Kids and the COVID Vaccine: Here’s what to know

Kid with a bandaid on his arm

As COVID cases in children continue to rise — and the delta variant continues to spread — health experts are cheering on the latest vaccine developments, including the possibility of a lower-dose vaccine that may be ready for kids age five to 11 in a matter of weeks. Aside from getting us one step closer to stopping the unprecedented spread of the virus, there’s no question what it will also mean when it comes to keeping our kiddos in school. But what should you know as a parent?

How COVID affects kids

At the beginning of the pandemic, it seemed children didn’t get COVID as much as adults. However, over time, the number of kids infected has risen sharply. In fact, children now account for about a quarter of the weekly reported cases in the U.S., according to data from the American Academy of Pediatrics (AAP).

Most cases in kids are mild. But researchers are still studying how the virus could affect their long-term health. And with children in schools, sports, extracurricular and social activities, getting them vaccinated could go a long way in helping slow outbreaks of the virus in the community, reduce sick days from illness and days out of school exposure to COVID.

How the vaccine works

Vaccines are already available for children 12 and over. However, clinical trials were needed for those under the age of 12 to 5 years of age to ensure they’ll be safe and effective for younger kids, whose bodies work differently.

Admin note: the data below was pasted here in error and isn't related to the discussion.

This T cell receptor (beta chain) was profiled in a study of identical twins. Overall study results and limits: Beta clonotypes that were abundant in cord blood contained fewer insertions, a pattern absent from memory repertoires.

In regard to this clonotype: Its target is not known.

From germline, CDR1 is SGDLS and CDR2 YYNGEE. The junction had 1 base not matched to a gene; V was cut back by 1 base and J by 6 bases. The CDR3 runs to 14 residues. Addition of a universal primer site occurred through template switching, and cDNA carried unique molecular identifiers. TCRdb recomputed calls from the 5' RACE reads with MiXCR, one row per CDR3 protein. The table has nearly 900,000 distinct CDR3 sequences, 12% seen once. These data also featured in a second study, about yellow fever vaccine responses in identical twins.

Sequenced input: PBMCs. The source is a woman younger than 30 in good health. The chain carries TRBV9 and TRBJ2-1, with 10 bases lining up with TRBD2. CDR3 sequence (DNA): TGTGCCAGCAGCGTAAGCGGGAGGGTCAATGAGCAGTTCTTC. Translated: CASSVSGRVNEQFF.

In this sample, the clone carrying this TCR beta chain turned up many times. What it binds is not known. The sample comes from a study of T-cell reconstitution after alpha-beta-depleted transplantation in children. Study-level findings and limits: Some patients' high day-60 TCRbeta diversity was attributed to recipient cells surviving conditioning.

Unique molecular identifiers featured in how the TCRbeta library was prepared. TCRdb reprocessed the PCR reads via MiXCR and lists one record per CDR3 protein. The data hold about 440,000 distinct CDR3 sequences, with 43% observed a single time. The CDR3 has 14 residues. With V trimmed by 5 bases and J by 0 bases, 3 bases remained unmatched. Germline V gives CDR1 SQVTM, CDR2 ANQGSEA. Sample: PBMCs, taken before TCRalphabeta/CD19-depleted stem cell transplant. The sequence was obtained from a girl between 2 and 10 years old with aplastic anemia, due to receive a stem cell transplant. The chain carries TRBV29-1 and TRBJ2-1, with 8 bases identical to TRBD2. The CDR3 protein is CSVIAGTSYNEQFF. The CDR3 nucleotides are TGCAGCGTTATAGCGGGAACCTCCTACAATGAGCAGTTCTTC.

A recent announcement from Pfizer explains that their vaccine for younger kids uses a smaller dose than the vaccine for adults and teens (10 micrograms compared to 30 micrograms), given 21 days apart. Their trial showed that kids had a strong immune response on par with those in the 16 to 25 age group after getting their second dose. They also had similar side effects, which were mild.

The Pfizer trial included more than 2,000 children.

Both vaccines must now go through a review process from the Food and Drug Administration (FDA) and Centers for Disease Control and Prevention (CDC) before being given to the public. And health officials have been eager for this to happen, especially with the latest Delta variant statistics.

There’s also good news for parents of children under five who are waiting for a vaccine for their little ones. Researchers say it could be ready for our youngest set of kids later this year.

When your child can get it

We expect final approval for the vaccine for kids age five to 11 in the coming weeks. And officials are hopeful that children could start getting their shots as early as Halloween.

Where to find help if you need it

Vaccines are our best shot at ending the pandemic and getting back to freely enjoying time with our friends and families. Making sure your family gets vaccinated puts us one step closer to reaching that goal. And while that seems easy, these are stressful and uncertain times. It’s normal to have questions, and we always want to make sure you find all the information you need to feel comfortable with your health decisions.

Your child’s pediatrician is a great place to start. You can also visit our FAQs at any time for help with general vaccine information. Let’s put an end to the spread — together.


Lauren Fitzpatrick, MD, is medical director of the Pediatric Emergency Department and Inpatient Unit, Luminis Health Anne Arundel Medical Center

Asha Payne, MD, is medical director of the Children’s National Emergency Department at Luminis Health Doctors Community Medical Center.